The Las Vegas shooting was absolutely horrific. It was haunting for me and I just wrote about it from the opposite side of the country. I can only imagine what it must have been like for those who endured it.
It’s only natural that those who survived it and those who lost someone would want to hold someone accountable.
The problem is that the person responsible is dead, so they turned their attention to others. They want to blame gun manufacturers.
Unfortunately for them, they ran into a wall called the Nevada Supreme Court.
The Nevada Supreme Court on Thursday rejected arguments in the case of a Route 91 Harvest festival victim, ruling that gun manufacturers and distributors are not responsible for the actions of the shooter.
The estate of Carrie Parsons sued, alleging that the manufacturers of the AR-15 assault rifle knew the weapon could be easily modified — effectively converted into an automatic weapon with the use of a bump stock. That claim, as well as protections in Nevada law for gun manufacturers, were the main issues in the lawsuit.
The AR-15 was one of many weapons used in the attack that left Parsons and 57 others dead at the country music festival on the Las Vegas Strip the night of Oct. 1, 2017. The deaths of two additional victims have been attributed to the shooting, bringing the death toll to 60.
Justice Kristina Pickering, writing the unanimous decision of the court, said Nevada law’s protections for gun makers stand because the deaths were not the result of a manufacturing defect.
This long-standing idea that gun manufacturers should be responsible for what a completely different party does with their products has always struck me as bizarre, to say the least.
After all, no one tries to sue Ford for drunk drivers. No one sues the maker of the Louisville Slugger because someone used one of the bats they made to bash someone’s skull in. No one sues knife manufacturers because a loved one was stabbed to death.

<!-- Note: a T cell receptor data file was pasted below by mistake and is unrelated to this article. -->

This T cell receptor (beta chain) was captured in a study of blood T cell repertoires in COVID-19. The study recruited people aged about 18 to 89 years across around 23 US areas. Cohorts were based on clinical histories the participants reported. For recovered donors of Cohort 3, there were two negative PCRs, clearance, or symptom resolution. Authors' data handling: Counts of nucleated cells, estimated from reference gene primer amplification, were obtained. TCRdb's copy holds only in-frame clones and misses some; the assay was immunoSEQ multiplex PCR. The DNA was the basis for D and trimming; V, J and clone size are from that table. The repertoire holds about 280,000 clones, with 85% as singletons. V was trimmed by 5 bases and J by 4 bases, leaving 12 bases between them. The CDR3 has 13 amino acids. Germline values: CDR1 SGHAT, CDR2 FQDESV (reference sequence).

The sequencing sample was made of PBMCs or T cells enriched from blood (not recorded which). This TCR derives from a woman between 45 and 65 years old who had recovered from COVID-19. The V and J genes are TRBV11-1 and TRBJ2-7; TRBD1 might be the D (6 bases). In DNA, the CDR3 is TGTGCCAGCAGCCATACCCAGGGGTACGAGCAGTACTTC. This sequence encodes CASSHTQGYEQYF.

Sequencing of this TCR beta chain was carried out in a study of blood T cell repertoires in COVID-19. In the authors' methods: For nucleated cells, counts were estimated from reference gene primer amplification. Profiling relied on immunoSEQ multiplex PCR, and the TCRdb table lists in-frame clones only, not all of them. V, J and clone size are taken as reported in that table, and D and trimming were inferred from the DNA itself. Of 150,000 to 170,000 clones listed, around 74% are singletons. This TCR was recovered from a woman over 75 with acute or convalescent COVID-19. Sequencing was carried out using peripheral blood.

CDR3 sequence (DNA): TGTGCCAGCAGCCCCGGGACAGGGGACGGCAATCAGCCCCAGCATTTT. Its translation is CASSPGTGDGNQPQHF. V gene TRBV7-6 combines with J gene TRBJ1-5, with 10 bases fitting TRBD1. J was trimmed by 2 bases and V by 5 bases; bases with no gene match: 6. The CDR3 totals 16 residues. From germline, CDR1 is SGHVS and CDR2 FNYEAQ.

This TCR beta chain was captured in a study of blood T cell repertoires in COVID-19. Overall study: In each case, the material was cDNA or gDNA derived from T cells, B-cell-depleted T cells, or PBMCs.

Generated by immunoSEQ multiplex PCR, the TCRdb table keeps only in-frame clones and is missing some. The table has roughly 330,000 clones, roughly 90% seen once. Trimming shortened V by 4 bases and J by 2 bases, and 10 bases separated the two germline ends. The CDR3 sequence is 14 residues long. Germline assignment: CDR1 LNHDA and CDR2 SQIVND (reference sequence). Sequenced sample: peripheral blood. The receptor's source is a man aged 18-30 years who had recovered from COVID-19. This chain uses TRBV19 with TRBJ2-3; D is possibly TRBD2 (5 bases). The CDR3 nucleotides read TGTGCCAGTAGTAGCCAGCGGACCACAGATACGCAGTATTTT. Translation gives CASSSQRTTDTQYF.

No, it’s only gun manufacturers who face this kind of thing.
This is also why they’re the only ones who have any federal protection against such lawsuits–a fact that doesn’t sit well with anti-Second Amendment types throughout the land.
However, the truth of the matter is that Colt–one of the companies sued–did nothing wrong. Every action we know they took with regard to the firearms used was lawful in every way. The truth of the matter is that the Las Vegas shooter passed multiple background checks in purchasing his weapons. There was absolutely nothing in his background that should have served as some kind of a red flag that he’d carry out such an attack.
So how was Colt supposed to know?
Every year, tons of AR-15s are sold in this country. Only a handful are used for anything illegal. As such, Colt and every other manufacturer out there has every reason to believe the products they make will be used for lawful purposes.
The issue is that some want us to believe that they’re responsible for things well beyond their control, and they want to bankrupt them for it. If they can do that, then no gun manufacturer is safe, which is kind of the point.